The Society for Women’s Health Research (SWHR) has teamed with HealthyWomen, the National Association of Nurse Practitioners in Women’s Health, and the Coalition of Labor Union Women in partnership with CardioDx on a new patient advocacy campaign, Spread the Word, to empower women to be proactive in discussing their heart health and testing options with their healthcare providers.
Heart disease is the number one killer of women in the U.S., more deadly than all forms of cancer combined. Coronary artery disease (CAD)*, the most common form of heart disease, is caused by the buildup of fatty deposits (also known as plaque) in the arteries that supply the heart with blood and oxygen. Over time, this plaque buildup causes a narrowing or blockage in the heart arteries, which is called obstructive CAD, and decreases the amount of blood reaching the heart muscle. Ultimately, decreased blood flow and oxygen to the heart can lead to a severe cardiac condition such as a heart attack, heart failure, arrhythmia (abnormal heart rhythm), or even death.
The Spread the Word campaign educates women and those who love them about CAD signs and symptoms, helps women understand questions they should be asking their healthcare providers, and empowers women to ask about which testing options may be safer and more convenient. The website offers numerous educational and patient resources around CAD identification and prevention.
“We are pleased to be a part of this campaign,” said SWHR President and CEO Phyllis Greenberger. “Cardiovascular disease has been one of our main focuses due to its tremendous impact on women. Educating women about heart disease is imperative while we continue to fund research through our Interdisciplinary Network on Cardiovascular Disease on sex and gender differences, enabling cardiologists to properly treat women. We applaud the Spread the Word campaign for empowering women to take control of their heart health.”
About Coronary Artery Disease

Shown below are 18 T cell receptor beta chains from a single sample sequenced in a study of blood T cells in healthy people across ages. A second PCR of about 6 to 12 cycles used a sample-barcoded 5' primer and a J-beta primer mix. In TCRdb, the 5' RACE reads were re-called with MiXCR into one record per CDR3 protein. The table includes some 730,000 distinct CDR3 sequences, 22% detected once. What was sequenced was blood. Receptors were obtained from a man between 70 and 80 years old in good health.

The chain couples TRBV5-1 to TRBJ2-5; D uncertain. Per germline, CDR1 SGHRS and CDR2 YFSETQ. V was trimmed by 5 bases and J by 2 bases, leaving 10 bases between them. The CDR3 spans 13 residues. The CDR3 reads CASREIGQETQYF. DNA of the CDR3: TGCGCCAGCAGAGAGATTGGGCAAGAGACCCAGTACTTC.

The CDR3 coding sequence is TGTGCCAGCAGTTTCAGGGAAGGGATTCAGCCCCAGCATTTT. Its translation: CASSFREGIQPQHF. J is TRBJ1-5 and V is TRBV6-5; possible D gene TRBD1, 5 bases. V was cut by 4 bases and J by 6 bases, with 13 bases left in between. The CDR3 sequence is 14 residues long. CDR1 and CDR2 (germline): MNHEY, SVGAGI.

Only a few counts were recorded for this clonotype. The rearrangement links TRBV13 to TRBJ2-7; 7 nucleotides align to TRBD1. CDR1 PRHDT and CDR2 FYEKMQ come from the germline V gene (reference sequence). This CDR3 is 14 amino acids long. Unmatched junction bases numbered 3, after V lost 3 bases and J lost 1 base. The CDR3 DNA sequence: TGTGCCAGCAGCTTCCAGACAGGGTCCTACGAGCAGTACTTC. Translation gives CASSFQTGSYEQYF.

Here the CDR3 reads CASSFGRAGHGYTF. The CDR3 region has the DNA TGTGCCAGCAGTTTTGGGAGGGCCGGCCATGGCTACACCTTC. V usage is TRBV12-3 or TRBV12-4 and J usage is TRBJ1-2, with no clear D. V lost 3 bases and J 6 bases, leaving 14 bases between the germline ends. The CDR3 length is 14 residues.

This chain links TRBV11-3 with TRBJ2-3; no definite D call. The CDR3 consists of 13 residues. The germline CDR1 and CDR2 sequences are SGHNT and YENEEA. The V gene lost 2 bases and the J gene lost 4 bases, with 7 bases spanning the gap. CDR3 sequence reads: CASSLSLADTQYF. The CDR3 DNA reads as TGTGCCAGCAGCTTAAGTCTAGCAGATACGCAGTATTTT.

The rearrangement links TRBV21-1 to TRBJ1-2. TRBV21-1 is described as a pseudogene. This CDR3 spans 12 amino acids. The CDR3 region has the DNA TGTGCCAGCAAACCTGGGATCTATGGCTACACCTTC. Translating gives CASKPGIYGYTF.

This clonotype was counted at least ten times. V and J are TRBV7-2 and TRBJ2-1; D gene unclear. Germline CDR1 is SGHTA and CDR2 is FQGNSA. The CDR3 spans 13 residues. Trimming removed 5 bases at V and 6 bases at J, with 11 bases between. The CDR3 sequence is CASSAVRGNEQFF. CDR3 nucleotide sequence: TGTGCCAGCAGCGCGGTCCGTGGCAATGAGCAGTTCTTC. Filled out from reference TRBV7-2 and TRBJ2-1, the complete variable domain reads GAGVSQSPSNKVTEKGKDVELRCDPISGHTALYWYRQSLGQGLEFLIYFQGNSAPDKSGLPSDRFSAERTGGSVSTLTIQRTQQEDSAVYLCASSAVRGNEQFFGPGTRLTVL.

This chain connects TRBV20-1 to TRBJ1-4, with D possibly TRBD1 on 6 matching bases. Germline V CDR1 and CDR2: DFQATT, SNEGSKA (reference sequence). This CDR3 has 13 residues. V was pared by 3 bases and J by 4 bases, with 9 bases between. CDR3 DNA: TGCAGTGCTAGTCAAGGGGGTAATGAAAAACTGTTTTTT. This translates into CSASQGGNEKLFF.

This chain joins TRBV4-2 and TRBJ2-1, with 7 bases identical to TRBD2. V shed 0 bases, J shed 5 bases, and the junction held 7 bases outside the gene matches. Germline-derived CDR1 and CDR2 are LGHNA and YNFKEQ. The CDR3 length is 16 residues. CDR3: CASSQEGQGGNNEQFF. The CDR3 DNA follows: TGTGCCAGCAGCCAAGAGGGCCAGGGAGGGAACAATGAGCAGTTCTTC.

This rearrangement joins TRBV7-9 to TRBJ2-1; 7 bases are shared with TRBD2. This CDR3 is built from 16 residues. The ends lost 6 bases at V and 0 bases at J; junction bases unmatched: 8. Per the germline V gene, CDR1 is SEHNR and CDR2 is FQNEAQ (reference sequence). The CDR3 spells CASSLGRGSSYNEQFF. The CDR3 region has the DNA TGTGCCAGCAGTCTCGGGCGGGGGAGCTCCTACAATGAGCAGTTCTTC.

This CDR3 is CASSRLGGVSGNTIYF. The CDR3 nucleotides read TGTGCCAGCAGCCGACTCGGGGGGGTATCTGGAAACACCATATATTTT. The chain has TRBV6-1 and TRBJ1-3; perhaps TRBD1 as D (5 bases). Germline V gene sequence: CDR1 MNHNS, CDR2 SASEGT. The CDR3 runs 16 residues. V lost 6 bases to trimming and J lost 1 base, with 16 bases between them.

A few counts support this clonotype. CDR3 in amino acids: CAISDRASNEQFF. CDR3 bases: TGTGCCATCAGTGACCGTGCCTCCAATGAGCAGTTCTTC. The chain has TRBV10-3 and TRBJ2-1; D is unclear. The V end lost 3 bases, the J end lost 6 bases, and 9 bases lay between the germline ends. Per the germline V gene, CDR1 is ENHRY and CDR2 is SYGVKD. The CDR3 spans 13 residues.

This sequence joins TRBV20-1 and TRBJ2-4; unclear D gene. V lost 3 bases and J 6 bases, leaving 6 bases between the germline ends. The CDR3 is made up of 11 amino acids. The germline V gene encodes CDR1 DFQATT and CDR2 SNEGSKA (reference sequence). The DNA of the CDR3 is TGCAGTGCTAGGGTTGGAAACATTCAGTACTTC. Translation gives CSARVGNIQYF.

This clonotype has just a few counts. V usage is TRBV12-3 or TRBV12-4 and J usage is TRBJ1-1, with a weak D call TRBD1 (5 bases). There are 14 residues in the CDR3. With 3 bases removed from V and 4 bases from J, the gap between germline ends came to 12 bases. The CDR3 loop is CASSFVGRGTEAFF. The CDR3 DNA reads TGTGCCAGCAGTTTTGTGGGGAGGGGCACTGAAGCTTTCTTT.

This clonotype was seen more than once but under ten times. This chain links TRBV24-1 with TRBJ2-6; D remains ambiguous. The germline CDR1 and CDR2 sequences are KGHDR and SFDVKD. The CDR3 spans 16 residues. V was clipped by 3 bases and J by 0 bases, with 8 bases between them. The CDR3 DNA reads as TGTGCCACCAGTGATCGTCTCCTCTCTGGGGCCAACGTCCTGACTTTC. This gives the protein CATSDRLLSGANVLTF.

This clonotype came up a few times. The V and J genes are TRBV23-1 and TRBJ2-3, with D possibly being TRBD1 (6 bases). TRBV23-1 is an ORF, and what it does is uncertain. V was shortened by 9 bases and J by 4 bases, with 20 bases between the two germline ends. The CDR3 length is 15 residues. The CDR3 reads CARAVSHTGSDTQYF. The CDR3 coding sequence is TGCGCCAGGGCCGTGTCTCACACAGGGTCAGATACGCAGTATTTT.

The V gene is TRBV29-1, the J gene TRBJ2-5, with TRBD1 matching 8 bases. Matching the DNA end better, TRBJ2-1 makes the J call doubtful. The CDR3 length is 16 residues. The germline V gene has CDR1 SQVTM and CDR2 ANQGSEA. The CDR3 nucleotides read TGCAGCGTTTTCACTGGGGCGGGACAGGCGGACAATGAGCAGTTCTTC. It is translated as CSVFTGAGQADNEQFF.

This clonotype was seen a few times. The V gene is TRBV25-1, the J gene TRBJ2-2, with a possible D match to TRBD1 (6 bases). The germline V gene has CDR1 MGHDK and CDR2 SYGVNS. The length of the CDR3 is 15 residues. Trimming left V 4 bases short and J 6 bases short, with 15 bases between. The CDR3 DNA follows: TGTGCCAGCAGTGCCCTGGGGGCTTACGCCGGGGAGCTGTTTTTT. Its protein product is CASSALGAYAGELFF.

Coronary artery disease (CAD) is a very common heart condition in the United States. One in six deaths among Americans is caused by CAD.2 CAD can cause a narrowing or blockage of the coronary arteries (vessels to the heart that supply the heart with blood, oxygen, and nutrients), reducing blood flow to the heart muscle. This narrowing or blockage in the coronary arteries is often referred to as obstructive* CAD, characterized by the presence of atherosclerosis, or plaque.
* Obstructive CAD is defined as at least one atherosclerotic plaque causing ≥50% luminal diameter stenosis in a major coronary artery (≥1.5 mm lumen diameter) as determined by invasive quantitative coronary angiography (QCA) or core-lab computed tomography angiography (CTA) (≥2.0 mm).
1 American Heart Association. Facts about Cardiovascular Disease in Women. Available at www.goredforwomen.org/home/about-heart-disease-in-women/facts-about-heart-disease/. Last accessed on December 18, 2014.
2 Go AS, Mozaffarian D, Roger VL et al. American Heart Association Statistics Committee and Stroke Statistics Subcommittee. Heart disease and stroke statistics – 2014 update: a report from the American Heart Association. Circulation. 2014;129(3):e28-e292.
CardioDx, Inc., is a molecular diagnostics company specializing in cardiovascular genomics that is committed to developing clinically validated tests that empower clinicians to better tailor care to each individual patient. Strategically focused on coronary artery disease, CardioDx is committed to expanding patient access and improving healthcare quality and efficiency through the commercialization of genomic technologies.
The Society for Women’s Health Research (SWHR®), is a national non-profit based in Washington D.C. that is widely recognized as the thought-leader in promoting research on biological differences in disease and is dedicated to transforming women’s health through science, advocacy, and education. Founded in 1990 by a group of physicians, medical researchers and health advocates, SWHR aims to bring attention to the variety of diseases and conditions that disproportionately or predominately affect women.